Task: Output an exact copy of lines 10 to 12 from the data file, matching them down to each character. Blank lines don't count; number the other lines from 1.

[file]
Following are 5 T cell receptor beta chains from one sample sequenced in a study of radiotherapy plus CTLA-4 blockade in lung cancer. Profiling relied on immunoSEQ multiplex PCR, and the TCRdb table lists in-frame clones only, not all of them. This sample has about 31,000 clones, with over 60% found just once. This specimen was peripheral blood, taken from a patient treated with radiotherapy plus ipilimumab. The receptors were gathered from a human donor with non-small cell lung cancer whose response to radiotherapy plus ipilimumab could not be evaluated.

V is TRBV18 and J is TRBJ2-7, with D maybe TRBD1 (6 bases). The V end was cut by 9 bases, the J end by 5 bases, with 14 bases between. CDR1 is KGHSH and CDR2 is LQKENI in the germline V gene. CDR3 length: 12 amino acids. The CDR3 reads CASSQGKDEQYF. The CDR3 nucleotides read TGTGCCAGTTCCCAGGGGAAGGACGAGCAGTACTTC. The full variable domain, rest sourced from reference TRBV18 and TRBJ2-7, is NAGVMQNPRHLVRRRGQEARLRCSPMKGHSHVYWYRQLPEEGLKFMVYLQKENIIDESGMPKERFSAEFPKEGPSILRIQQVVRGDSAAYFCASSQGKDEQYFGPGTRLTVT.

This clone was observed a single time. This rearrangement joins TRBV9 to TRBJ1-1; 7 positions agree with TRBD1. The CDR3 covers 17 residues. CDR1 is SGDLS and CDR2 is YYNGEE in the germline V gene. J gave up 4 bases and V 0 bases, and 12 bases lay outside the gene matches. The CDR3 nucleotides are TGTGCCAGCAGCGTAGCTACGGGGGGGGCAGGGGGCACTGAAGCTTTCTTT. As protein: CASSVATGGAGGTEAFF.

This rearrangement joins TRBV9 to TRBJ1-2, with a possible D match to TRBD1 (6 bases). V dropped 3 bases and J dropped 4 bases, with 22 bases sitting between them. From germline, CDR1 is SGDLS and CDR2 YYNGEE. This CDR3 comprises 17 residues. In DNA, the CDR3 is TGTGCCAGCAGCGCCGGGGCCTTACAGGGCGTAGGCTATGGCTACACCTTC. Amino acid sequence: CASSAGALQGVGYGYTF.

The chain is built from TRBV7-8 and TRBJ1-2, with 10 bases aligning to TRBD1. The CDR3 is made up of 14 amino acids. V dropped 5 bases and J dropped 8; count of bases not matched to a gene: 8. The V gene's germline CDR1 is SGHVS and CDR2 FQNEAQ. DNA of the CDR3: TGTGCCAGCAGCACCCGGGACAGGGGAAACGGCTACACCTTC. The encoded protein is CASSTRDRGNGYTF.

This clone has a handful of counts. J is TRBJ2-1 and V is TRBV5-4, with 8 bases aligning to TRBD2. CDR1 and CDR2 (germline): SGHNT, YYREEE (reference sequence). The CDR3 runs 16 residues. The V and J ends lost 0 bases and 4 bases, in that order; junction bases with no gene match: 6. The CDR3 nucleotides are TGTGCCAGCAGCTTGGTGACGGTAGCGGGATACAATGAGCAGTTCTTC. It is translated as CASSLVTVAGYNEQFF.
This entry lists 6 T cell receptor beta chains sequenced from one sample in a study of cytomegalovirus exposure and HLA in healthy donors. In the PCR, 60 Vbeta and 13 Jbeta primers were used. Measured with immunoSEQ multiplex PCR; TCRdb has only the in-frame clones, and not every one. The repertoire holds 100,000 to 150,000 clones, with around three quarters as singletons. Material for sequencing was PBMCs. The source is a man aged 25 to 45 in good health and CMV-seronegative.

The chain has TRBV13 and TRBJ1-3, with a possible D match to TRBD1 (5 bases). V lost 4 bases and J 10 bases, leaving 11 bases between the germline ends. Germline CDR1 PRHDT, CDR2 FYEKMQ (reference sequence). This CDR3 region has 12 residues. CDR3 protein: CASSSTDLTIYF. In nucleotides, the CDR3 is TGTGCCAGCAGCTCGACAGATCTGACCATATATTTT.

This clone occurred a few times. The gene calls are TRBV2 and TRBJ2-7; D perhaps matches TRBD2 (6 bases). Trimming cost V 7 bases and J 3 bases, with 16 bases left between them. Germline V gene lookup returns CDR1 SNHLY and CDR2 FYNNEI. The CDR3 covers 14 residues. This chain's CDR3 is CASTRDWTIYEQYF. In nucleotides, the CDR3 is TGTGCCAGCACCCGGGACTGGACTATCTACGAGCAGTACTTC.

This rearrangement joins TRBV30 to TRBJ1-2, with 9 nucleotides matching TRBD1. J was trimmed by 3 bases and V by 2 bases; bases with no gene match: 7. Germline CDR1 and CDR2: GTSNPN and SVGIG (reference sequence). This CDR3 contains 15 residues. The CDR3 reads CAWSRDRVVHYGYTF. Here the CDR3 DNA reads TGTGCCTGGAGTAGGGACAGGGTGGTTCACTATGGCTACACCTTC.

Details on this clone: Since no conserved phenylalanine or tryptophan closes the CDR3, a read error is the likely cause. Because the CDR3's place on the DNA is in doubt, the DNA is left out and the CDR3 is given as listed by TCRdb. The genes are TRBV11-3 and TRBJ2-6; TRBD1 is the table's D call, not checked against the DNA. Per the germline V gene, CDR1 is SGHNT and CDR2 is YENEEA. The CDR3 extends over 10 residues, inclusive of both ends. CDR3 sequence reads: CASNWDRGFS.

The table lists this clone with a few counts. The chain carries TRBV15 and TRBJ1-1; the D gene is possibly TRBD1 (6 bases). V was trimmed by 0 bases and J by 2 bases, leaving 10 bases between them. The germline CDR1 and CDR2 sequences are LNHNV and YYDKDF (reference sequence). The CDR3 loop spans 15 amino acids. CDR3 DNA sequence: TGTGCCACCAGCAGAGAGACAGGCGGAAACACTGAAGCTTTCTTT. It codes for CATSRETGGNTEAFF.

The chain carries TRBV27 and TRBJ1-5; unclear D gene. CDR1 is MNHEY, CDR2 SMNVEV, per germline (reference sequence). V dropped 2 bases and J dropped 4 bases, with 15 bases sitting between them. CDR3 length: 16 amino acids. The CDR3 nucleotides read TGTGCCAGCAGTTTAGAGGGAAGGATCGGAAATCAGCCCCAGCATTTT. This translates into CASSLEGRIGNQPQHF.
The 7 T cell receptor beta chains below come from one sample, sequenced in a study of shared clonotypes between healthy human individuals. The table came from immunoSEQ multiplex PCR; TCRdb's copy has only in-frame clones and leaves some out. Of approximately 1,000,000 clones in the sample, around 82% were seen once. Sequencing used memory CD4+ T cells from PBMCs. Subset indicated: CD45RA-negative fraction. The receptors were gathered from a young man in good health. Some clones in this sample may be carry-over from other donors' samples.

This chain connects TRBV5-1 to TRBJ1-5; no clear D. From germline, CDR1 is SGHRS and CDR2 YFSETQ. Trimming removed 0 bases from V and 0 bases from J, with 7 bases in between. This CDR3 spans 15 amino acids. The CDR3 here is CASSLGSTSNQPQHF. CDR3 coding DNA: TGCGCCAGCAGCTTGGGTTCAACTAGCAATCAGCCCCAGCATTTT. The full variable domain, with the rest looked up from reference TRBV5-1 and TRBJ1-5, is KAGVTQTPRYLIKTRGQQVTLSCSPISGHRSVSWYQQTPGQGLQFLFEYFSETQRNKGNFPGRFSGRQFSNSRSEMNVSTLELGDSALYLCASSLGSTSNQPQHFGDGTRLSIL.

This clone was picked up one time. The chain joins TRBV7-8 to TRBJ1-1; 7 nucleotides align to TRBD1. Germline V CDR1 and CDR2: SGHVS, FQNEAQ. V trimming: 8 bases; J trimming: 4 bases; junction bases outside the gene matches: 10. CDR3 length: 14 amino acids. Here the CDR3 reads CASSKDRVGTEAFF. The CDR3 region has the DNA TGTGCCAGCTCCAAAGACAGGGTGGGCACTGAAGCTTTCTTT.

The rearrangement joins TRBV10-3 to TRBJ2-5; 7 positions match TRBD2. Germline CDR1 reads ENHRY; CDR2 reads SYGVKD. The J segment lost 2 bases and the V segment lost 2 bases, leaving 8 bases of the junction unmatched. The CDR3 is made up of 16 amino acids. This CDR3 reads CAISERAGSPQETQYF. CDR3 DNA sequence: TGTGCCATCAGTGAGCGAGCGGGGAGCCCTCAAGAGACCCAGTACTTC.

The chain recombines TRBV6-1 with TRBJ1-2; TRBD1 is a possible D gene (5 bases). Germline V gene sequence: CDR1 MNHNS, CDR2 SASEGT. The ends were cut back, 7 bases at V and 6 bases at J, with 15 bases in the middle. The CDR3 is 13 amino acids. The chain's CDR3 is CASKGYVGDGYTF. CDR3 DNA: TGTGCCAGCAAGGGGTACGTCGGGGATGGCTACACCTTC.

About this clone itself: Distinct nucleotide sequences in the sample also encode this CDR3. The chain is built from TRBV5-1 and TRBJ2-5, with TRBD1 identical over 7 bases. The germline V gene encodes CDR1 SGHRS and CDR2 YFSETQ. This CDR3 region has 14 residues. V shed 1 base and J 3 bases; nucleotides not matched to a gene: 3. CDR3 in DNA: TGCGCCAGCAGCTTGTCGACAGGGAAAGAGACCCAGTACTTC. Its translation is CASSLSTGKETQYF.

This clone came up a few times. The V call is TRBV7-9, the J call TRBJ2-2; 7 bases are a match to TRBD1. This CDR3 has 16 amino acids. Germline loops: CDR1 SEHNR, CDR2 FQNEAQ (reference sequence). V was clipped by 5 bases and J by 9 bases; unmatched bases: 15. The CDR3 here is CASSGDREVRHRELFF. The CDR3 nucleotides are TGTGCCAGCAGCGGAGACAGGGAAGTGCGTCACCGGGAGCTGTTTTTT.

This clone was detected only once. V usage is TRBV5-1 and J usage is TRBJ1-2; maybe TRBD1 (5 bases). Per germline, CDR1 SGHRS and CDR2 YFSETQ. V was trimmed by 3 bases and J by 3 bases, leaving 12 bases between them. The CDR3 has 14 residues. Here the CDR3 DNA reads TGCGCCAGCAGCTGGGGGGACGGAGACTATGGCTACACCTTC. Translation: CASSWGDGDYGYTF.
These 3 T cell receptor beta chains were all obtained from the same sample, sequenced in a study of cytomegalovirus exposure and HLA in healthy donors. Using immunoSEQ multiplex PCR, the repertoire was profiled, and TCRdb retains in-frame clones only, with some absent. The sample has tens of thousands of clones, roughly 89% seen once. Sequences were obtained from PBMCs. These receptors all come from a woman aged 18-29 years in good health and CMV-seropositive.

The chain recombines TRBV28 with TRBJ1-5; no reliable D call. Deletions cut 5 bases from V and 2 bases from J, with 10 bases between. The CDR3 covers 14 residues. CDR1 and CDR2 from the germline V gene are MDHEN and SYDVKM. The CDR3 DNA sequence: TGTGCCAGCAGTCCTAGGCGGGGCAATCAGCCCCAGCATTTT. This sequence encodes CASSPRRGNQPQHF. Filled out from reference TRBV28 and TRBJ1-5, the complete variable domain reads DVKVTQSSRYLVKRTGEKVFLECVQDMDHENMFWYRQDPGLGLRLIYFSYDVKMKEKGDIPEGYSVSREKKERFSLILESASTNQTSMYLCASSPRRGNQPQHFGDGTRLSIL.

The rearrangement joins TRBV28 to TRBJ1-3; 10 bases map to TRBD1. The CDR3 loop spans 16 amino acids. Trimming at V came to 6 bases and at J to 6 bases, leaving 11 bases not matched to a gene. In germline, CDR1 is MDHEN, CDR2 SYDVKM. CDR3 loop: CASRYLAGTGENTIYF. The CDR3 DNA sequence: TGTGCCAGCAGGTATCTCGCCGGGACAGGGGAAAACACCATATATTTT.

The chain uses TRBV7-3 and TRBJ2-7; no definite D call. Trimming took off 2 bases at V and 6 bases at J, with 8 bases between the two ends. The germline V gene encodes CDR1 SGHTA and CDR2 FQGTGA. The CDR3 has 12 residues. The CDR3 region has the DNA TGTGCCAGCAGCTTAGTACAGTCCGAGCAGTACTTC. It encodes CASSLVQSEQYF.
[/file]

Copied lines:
This rearrangement joins TRBV30 to TRBJ1-2, with 9 nucleotides matching TRBD1. J was trimmed by 3 bases and V by 2 bases; bases with no gene match: 7. Germline CDR1 and CDR2: GTSNPN and SVGIG (reference sequence). This CDR3 contains 15 residues. The CDR3 reads CAWSRDRVVHYGYTF. Here the CDR3 DNA reads TGTGCCTGGAGTAGGGACAGGGTGGTTCACTATGGCTACACCTTC.

Details on this clone: Since no conserved phenylalanine or tryptophan closes the CDR3, a read error is the likely cause. Because the CDR3's place on the DNA is in doubt, the DNA is left out and the CDR3 is given as listed by TCRdb. The genes are TRBV11-3 and TRBJ2-6; TRBD1 is the table's D call, not checked against the DNA. Per the germline V gene, CDR1 is SGHNT and CDR2 is YENEEA. The CDR3 extends over 10 residues, inclusive of both ends. CDR3 sequence reads: CASNWDRGFS.

The table lists this clone with a few counts. The chain carries TRBV15 and TRBJ1-1; the D gene is possibly TRBD1 (6 bases). V was trimmed by 0 bases and J by 2 bases, leaving 10 bases between them. The germline CDR1 and CDR2 sequences are LNHNV and YYDKDF (reference sequence). The CDR3 loop spans 15 amino acids. CDR3 DNA sequence: TGTGCCACCAGCAGAGAGACAGGCGGAAACACTGAAGCTTTCTTT. It codes for CATSRETGGNTEAFF.